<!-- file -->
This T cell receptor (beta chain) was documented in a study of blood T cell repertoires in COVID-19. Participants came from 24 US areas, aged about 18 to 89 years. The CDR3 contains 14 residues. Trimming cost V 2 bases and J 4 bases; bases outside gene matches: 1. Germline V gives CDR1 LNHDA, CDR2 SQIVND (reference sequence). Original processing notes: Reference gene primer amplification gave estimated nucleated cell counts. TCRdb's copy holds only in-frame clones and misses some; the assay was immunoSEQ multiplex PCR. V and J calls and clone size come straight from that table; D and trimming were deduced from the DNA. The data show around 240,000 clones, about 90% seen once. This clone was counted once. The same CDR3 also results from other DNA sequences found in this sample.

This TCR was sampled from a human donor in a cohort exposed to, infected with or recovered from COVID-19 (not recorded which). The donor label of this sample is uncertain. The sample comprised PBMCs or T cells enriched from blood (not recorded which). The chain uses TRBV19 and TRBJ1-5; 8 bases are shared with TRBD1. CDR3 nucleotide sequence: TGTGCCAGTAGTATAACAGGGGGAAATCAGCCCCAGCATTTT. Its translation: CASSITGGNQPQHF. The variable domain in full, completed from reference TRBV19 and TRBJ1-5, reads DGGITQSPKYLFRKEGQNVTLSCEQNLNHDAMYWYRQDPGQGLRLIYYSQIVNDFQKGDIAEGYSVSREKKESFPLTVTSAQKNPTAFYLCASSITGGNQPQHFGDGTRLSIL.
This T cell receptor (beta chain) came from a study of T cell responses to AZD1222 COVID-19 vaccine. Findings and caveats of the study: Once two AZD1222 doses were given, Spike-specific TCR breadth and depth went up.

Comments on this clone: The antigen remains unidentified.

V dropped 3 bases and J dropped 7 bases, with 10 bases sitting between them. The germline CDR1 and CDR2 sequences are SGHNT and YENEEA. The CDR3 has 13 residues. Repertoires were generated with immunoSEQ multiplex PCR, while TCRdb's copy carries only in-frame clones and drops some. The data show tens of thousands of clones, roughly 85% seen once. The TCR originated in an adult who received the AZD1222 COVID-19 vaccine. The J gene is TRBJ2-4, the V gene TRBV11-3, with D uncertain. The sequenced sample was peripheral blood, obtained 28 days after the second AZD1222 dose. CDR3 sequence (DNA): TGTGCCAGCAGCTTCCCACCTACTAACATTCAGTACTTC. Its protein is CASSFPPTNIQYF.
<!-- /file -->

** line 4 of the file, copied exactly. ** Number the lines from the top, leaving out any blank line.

Comments on this clone: The antigen remains unidentified.